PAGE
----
Objective: The negative effects on cheese quality of milk contaminated by spores of Clostridium butyricum and Cl.tyrobutyricum is prevented by the use of egg white lysozyme as additive. Since the presence of lysozyme in cheese could be possibly risky in allergic subjects, we aimed at investigating its absorption as well as serum IgE antibody titers after ingestion of Grana Padano cheese, an Italian DPO, long-ripened hard cheese, in white egg allergic subjects.
Methods: Cheese lysozyme was measured by HPLC. Ten healthy volunteers and 20 patients with hen egg hypersensitivity, RAST positive (binding > or = 3%) to lysozyme and/or ovomucoid and ovalbumin received 15, 30 and 60 g of cheese at distance of at least 2 weeks each. Serum lysozyme was measured by ELISA and specific IgE binding to lysozyme by the radioallergosorbent test (RAST).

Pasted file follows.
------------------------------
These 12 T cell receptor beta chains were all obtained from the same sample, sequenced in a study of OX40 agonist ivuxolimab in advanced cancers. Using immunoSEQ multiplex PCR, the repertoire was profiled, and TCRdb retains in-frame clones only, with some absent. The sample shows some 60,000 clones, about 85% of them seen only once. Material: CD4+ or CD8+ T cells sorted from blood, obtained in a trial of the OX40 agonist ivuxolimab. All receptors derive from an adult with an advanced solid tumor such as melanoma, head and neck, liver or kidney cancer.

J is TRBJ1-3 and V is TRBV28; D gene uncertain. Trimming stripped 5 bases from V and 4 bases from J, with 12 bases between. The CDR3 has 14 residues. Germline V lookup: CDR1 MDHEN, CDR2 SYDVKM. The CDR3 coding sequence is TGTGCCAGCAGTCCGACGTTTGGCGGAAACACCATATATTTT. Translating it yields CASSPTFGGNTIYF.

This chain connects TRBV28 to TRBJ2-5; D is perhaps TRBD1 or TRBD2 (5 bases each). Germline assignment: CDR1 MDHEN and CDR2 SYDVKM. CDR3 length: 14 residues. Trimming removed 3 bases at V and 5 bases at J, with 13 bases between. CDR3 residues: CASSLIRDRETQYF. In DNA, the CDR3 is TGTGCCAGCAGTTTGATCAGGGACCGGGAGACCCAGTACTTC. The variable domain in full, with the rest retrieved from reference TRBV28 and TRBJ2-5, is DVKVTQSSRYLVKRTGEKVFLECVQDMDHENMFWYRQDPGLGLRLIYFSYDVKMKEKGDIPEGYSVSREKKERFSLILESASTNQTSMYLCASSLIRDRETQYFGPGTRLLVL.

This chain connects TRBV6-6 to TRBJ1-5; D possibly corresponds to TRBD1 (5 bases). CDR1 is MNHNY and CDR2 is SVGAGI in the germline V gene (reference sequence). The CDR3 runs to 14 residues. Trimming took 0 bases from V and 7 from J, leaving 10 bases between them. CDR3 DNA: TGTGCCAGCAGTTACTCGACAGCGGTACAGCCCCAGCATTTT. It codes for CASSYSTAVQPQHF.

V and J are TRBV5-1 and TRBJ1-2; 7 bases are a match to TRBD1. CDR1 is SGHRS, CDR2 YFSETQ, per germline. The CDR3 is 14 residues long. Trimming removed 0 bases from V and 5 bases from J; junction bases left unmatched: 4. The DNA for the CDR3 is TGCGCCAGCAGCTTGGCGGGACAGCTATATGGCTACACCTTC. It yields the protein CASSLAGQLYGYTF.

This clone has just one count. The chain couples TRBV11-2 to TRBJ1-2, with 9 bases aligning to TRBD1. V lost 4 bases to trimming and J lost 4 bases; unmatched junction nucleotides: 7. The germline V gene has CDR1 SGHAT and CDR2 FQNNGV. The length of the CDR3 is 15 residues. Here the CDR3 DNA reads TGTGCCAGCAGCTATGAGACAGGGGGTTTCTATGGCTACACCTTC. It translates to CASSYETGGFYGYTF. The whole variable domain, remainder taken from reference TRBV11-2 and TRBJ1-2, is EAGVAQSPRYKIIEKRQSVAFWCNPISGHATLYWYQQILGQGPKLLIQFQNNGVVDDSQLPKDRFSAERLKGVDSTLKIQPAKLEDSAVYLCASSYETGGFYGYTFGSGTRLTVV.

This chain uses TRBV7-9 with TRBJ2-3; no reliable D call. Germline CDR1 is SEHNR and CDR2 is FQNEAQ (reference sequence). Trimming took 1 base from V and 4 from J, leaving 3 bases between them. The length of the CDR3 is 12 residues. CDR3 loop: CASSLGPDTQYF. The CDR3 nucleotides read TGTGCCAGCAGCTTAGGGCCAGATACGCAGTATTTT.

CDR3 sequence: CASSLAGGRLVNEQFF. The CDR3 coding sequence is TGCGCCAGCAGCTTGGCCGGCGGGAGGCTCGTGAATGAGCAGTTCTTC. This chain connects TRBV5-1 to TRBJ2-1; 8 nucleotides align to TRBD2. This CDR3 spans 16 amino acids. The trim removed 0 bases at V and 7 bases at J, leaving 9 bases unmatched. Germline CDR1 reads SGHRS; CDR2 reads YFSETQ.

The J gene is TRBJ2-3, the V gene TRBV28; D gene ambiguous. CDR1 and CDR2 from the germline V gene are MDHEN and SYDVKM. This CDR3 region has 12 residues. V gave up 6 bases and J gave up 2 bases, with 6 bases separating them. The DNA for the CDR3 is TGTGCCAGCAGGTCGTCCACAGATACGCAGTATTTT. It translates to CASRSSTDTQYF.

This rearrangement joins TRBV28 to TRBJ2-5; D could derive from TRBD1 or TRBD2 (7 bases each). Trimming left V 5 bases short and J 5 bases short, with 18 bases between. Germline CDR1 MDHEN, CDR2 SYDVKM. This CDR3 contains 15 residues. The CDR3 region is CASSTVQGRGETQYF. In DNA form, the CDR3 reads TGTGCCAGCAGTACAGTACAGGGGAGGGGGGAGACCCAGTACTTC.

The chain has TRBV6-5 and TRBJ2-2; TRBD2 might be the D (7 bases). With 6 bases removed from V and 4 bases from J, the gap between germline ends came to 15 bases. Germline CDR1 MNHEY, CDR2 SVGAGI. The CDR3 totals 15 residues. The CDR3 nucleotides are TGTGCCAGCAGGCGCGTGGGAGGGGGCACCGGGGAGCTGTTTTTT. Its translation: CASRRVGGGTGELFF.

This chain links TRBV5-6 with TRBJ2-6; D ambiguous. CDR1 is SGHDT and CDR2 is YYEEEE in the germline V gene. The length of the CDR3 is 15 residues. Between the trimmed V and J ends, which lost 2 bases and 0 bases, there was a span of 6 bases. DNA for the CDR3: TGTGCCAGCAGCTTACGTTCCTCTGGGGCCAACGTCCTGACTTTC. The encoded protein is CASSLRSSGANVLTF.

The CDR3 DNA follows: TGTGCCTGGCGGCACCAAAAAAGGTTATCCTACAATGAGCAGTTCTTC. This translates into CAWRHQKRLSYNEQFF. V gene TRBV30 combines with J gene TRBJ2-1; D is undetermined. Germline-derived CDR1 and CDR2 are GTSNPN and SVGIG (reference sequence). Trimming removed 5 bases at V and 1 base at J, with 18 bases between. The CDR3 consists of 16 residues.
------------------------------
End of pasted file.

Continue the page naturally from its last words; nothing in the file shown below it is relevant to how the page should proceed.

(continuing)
Results: The concentration of lysozyme in cheese was 155 +/- 5 mg/kg. The area-under-the-curve of serum lysozyme after 15 g of cheese was 244.5 +/- 14.0 in controls and 330.2 +/- 9.9 in patients (p < 0.01). Similar results were obtained with 30 and 60 g of cheese. Only 3 patients (15%) showed positive IgE antibody responses to cheese (overall RAST mean 4.45 +/- 1.25 % vs. 4.24 +/- 1.02 % baseline, p = ns).
Conclusions: The amount of lysozyme absorbed with cheese was globally very low, although it was significantly lower in healthy controls than in allergic patients, where it induced an increase of IgE RAST score in 15% of subjects, without any clinical reaction. Therefore, the use of lysozyme as additive in Grana Padano cheese, does not appear to be harmful in egg allergic subjects.